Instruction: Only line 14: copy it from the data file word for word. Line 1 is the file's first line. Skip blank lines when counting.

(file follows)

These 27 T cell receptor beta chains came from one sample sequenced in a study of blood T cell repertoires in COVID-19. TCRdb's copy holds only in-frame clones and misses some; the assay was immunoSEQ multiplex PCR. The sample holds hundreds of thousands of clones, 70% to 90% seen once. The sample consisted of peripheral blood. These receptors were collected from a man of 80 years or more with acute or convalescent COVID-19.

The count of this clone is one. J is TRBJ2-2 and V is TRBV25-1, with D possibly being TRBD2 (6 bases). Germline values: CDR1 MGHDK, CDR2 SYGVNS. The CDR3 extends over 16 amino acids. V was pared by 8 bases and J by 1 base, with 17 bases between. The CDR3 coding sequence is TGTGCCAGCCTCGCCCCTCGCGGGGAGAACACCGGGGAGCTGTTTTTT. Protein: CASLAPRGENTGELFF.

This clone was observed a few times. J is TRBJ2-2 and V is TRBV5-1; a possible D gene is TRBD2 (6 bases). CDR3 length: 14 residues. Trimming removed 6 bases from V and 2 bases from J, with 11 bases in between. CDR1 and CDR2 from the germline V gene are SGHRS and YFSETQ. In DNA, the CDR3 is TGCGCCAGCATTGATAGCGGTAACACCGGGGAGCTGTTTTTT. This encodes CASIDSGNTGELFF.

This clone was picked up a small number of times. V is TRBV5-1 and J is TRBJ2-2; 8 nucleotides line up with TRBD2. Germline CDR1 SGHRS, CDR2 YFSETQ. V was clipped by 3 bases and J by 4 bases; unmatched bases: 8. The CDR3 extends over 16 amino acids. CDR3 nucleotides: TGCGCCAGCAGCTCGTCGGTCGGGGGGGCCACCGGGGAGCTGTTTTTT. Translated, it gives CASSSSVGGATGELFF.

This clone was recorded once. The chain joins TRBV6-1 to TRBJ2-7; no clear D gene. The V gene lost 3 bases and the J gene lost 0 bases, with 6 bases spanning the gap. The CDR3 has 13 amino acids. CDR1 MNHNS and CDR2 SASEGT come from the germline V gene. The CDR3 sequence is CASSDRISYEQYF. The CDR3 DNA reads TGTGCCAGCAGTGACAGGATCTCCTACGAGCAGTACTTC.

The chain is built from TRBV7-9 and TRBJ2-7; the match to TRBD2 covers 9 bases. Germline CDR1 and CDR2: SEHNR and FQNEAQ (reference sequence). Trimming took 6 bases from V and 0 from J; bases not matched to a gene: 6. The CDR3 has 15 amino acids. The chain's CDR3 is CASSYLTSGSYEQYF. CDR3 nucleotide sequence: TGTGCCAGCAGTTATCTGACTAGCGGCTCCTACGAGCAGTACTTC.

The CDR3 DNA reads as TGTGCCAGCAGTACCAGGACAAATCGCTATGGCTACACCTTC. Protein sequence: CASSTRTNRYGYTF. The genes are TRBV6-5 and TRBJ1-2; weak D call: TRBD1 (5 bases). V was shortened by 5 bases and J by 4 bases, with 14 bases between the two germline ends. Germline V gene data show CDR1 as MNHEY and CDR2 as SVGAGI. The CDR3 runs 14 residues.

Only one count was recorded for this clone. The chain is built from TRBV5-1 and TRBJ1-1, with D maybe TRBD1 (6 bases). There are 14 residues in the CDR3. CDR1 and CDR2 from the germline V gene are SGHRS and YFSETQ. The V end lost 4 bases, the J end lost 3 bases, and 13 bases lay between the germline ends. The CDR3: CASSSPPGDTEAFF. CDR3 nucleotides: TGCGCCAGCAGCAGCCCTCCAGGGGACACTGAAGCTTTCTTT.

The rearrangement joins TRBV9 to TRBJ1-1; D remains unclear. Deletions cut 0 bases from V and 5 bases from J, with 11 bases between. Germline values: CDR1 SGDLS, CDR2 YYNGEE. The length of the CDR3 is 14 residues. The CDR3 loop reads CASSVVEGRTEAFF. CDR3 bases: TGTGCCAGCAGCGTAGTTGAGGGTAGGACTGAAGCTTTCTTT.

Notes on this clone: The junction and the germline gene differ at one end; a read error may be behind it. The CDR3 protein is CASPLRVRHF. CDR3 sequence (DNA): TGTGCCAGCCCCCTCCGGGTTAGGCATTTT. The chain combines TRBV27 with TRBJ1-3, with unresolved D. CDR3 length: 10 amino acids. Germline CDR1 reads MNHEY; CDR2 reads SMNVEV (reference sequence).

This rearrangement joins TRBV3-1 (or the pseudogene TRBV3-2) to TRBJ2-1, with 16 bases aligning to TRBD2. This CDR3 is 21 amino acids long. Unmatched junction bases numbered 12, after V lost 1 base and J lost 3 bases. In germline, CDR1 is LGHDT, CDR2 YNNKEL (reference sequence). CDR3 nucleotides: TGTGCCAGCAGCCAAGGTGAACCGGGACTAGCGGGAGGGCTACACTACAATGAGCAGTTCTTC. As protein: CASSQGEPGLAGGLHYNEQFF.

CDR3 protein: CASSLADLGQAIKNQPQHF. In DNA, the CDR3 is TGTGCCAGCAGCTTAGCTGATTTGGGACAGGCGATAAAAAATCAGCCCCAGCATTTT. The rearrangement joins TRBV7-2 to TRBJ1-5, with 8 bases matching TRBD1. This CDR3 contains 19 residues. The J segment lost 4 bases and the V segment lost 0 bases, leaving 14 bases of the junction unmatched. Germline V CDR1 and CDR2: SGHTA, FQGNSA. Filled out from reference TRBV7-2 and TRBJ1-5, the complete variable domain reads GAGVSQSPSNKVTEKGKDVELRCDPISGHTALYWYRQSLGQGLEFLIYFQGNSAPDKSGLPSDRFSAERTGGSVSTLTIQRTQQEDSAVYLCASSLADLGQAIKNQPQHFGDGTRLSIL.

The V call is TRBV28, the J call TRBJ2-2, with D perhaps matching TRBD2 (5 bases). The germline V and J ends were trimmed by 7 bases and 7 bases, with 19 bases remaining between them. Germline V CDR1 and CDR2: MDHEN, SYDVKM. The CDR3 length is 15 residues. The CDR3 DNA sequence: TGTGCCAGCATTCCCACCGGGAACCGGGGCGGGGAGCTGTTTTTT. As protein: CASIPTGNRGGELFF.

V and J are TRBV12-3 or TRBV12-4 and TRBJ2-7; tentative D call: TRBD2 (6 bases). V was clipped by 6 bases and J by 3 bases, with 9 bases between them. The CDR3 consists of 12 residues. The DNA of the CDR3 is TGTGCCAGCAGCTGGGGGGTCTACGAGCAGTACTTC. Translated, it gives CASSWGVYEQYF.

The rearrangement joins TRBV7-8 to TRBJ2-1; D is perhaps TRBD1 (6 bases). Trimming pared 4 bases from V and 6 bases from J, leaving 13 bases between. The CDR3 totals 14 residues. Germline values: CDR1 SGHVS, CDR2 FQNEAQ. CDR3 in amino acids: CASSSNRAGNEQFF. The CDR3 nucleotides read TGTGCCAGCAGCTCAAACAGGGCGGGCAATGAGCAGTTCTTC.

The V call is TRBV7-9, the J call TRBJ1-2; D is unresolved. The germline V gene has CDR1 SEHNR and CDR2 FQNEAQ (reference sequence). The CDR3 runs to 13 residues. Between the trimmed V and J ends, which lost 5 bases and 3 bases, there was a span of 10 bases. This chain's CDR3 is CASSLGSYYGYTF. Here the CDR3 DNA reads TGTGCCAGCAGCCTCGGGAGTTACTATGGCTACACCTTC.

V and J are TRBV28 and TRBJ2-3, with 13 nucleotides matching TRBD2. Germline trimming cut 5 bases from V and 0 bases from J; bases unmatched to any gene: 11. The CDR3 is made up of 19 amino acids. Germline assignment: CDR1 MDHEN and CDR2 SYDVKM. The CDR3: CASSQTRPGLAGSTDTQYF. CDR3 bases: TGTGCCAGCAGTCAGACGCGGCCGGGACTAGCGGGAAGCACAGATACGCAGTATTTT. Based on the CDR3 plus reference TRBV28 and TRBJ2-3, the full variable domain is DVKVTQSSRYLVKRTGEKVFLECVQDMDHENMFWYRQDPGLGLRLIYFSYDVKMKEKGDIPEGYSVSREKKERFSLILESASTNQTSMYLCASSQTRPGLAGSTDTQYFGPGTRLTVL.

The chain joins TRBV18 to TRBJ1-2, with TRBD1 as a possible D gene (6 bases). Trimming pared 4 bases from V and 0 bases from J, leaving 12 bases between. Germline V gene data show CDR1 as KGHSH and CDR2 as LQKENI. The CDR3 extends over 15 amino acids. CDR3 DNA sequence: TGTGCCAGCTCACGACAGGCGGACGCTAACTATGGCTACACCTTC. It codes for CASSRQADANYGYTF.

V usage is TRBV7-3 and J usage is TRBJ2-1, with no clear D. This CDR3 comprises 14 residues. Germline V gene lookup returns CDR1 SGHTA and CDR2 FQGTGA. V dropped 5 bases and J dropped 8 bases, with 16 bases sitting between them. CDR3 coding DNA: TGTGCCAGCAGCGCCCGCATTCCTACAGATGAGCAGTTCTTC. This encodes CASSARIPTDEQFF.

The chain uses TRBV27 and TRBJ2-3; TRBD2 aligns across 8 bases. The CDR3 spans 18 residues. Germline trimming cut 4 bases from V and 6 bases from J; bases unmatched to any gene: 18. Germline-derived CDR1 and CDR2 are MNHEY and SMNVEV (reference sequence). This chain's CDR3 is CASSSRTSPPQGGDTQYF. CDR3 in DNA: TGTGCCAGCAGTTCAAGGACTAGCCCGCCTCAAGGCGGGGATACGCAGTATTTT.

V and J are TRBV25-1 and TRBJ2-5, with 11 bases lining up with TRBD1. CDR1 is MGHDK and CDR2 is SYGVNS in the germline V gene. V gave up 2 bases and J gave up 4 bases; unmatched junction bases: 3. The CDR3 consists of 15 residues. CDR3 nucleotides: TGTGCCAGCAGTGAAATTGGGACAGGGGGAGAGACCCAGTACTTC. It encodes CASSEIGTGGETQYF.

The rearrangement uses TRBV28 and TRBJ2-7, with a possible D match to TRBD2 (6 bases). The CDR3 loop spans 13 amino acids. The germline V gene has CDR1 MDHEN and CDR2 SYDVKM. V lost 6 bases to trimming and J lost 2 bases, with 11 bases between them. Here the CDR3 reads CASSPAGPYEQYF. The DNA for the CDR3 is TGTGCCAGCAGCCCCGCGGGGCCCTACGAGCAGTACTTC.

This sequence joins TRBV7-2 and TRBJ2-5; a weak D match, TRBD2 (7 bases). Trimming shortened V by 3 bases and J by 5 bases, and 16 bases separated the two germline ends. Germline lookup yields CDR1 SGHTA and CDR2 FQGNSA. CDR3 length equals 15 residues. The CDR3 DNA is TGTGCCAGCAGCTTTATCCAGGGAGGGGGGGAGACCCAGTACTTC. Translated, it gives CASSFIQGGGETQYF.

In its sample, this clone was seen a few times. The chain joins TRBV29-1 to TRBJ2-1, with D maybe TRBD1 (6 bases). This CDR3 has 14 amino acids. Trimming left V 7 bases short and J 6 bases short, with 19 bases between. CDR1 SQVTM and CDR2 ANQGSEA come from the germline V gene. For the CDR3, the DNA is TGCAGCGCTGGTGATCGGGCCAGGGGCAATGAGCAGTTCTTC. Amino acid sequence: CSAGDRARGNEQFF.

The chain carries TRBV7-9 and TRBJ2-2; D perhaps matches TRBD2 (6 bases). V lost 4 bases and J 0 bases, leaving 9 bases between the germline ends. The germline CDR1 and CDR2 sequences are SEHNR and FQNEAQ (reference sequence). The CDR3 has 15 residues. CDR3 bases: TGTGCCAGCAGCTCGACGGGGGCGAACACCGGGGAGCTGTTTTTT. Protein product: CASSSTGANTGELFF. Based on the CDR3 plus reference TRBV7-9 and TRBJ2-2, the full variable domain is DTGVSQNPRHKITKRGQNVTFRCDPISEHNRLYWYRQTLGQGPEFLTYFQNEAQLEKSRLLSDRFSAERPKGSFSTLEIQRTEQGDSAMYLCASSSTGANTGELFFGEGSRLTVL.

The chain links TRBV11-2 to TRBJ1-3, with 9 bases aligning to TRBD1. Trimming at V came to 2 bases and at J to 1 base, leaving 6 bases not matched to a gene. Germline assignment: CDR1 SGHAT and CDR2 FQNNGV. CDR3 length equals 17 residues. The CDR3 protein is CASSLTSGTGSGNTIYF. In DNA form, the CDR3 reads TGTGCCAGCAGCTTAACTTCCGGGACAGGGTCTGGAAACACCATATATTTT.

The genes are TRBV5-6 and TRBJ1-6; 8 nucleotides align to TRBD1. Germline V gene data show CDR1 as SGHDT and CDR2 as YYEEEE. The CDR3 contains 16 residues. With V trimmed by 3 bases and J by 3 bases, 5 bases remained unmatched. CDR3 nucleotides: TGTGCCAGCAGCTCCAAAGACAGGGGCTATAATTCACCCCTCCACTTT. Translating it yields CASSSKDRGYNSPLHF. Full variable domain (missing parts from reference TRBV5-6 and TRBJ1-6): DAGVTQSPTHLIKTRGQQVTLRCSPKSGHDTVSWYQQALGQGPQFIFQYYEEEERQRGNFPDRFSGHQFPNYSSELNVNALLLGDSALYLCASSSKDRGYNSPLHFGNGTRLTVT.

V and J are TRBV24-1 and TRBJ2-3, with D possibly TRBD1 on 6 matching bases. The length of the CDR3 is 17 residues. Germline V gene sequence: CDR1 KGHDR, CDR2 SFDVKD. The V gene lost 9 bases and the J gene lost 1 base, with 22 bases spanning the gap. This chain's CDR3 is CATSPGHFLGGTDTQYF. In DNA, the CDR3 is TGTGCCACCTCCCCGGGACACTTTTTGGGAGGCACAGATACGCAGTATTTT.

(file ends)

V and J are TRBV12-3 or TRBV12-4 and TRBJ2-7; tentative D call: TRBD2 (6 bases). V was clipped by 6 bases and J by 3 bases, with 9 bases between them. The CDR3 consists of 12 residues. The DNA of the CDR3 is TGTGCCAGCAGCTGGGGGGTCTACGAGCAGTACTTC. Translated, it gives CASSWGVYEQYF.